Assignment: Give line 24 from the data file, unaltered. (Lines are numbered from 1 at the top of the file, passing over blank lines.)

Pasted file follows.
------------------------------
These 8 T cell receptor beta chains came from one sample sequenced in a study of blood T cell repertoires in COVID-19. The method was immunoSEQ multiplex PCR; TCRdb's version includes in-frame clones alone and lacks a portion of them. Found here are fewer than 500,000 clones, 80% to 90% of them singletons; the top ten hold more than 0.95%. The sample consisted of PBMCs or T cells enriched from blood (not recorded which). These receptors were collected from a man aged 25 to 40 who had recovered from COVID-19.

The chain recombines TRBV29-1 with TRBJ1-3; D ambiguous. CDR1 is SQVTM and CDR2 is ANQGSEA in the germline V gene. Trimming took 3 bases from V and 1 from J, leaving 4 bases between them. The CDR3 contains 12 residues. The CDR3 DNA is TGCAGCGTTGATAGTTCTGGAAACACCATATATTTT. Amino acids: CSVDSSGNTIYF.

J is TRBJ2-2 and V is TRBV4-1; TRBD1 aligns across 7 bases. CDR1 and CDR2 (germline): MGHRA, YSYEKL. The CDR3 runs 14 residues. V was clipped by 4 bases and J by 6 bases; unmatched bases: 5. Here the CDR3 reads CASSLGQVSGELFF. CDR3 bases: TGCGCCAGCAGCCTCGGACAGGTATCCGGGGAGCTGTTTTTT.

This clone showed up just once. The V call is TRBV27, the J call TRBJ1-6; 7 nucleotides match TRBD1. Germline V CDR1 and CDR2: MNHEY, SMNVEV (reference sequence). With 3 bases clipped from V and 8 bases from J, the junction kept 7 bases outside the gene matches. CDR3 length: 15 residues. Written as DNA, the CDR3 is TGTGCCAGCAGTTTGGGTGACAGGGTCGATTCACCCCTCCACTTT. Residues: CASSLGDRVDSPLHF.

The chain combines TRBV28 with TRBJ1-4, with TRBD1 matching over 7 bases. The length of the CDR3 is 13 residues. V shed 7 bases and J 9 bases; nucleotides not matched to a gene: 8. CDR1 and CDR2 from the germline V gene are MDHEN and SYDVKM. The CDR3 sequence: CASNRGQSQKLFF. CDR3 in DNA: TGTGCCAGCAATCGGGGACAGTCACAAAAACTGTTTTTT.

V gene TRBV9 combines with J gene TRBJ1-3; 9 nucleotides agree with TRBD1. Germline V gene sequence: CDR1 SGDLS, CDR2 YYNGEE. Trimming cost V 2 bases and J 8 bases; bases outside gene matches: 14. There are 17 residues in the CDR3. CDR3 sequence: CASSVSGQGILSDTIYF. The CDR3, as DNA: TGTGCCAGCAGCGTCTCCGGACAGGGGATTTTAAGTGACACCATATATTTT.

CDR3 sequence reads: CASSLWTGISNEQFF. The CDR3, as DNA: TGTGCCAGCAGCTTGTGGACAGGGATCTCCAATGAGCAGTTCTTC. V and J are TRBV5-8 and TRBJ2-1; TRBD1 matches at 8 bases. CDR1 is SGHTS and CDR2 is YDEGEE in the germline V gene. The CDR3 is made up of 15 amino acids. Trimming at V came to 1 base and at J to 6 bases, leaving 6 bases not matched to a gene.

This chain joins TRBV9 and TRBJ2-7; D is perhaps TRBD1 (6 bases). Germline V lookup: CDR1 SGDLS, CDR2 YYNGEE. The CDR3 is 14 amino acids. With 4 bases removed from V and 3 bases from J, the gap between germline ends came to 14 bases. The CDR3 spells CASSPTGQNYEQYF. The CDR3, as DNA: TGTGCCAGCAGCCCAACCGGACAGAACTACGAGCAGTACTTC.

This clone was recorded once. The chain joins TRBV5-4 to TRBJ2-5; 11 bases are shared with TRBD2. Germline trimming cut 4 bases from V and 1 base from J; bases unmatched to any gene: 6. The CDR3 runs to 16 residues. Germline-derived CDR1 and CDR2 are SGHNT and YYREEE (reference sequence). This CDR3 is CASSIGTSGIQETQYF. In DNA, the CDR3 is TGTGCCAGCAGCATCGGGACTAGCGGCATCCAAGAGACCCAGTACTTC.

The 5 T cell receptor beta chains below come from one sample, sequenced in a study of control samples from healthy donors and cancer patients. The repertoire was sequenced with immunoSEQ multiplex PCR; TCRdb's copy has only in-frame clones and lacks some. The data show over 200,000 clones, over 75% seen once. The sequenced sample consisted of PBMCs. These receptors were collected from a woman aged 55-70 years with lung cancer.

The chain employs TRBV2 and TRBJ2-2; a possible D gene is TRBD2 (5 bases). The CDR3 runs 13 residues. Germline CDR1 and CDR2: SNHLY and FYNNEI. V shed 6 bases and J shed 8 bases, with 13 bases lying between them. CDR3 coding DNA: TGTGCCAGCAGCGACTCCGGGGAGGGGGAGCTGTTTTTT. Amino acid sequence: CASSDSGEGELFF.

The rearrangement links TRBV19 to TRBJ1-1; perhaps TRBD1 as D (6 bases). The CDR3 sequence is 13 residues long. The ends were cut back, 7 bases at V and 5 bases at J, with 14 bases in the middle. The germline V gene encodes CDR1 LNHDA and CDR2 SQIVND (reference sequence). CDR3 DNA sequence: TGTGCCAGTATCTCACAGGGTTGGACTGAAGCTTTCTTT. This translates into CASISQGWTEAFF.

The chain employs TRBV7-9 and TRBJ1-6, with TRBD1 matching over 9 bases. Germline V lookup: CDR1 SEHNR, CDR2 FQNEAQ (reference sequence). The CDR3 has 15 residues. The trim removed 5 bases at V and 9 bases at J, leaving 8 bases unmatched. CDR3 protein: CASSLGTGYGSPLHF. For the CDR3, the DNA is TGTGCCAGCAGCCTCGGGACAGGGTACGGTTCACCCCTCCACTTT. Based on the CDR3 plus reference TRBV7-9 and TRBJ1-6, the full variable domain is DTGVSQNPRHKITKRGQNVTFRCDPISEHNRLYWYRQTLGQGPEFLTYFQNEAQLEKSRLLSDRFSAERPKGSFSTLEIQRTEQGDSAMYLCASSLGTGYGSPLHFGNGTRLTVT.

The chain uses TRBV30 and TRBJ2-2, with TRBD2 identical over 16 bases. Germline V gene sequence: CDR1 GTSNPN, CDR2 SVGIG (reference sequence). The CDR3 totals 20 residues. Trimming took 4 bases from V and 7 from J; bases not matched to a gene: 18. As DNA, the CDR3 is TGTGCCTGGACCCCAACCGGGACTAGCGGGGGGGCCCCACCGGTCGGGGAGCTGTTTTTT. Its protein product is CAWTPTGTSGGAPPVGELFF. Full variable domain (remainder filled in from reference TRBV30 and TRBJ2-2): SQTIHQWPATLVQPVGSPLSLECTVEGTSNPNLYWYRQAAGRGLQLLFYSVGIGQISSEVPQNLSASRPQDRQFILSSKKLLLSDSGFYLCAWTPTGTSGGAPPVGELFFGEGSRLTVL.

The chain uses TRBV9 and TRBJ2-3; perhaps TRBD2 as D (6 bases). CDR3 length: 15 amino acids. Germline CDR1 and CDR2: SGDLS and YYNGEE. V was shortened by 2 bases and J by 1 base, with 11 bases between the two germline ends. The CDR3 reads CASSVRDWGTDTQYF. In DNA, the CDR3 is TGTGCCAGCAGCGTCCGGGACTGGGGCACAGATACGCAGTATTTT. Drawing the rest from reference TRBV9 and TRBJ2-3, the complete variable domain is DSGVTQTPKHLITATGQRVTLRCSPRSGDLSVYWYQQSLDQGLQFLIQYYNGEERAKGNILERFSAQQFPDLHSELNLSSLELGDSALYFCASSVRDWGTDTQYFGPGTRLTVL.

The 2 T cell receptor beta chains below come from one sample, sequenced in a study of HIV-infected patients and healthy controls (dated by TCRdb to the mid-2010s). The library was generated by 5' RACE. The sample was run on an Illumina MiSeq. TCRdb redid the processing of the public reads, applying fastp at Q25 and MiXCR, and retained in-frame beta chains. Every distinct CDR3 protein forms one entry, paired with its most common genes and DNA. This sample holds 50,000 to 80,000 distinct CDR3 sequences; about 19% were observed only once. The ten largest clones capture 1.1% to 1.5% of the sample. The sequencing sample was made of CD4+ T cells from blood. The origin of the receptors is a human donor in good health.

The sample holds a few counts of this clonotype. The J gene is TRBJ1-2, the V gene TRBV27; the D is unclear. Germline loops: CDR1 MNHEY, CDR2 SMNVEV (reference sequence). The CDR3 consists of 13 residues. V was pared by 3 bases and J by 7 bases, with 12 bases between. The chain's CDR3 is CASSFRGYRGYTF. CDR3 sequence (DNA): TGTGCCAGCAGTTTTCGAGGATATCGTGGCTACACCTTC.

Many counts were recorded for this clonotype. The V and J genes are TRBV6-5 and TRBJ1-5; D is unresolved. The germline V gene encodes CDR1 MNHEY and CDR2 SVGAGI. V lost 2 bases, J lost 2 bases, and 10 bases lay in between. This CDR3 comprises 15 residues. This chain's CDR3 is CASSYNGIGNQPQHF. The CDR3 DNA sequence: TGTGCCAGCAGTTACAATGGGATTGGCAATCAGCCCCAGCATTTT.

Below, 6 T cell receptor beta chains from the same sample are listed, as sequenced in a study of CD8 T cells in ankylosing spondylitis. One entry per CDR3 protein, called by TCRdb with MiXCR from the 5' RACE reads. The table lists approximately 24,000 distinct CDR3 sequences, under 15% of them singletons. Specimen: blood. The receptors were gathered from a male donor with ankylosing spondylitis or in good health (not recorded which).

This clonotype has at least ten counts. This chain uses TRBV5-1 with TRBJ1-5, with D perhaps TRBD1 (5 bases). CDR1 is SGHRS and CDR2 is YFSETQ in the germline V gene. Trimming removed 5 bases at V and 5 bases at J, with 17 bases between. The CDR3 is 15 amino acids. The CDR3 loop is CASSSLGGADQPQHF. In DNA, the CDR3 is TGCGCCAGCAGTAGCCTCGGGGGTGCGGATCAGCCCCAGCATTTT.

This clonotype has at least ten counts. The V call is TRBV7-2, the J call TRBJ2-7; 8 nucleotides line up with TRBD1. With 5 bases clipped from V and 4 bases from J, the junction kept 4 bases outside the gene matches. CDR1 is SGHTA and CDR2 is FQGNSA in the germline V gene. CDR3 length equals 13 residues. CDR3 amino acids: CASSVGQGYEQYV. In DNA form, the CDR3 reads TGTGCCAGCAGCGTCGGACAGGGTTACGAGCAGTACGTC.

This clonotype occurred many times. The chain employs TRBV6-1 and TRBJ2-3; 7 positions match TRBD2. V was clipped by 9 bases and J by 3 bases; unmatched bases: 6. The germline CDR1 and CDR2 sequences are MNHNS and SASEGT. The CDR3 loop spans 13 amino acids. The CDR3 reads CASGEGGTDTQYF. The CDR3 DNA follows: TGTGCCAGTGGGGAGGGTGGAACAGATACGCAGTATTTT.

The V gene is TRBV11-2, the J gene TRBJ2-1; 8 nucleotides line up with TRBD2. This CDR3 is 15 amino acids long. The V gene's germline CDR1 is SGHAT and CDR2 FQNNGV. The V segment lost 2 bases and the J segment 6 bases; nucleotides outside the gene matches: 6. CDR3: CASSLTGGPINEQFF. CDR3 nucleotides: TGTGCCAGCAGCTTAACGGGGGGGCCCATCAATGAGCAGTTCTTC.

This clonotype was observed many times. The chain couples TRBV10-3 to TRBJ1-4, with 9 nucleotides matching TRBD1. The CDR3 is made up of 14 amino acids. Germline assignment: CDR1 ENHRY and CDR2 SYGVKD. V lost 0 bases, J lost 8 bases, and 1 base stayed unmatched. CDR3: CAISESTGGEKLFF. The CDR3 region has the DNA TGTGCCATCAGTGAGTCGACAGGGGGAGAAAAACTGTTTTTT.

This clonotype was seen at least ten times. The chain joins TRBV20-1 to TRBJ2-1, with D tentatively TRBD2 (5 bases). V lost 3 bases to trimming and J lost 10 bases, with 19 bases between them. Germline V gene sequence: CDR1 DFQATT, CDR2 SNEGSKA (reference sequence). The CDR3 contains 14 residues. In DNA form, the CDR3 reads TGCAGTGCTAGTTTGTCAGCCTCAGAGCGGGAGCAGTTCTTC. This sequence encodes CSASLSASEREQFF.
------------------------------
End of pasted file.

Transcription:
This clonotype was observed many times. The chain couples TRBV10-3 to TRBJ1-4, with 9 nucleotides matching TRBD1. The CDR3 is made up of 14 amino acids. Germline assignment: CDR1 ENHRY and CDR2 SYGVKD. V lost 0 bases, J lost 8 bases, and 1 base stayed unmatched. CDR3: CAISESTGGEKLFF. The CDR3 region has the DNA TGTGCCATCAGTGAGTCGACAGGGGGAGAAAAACTGTTTTTT.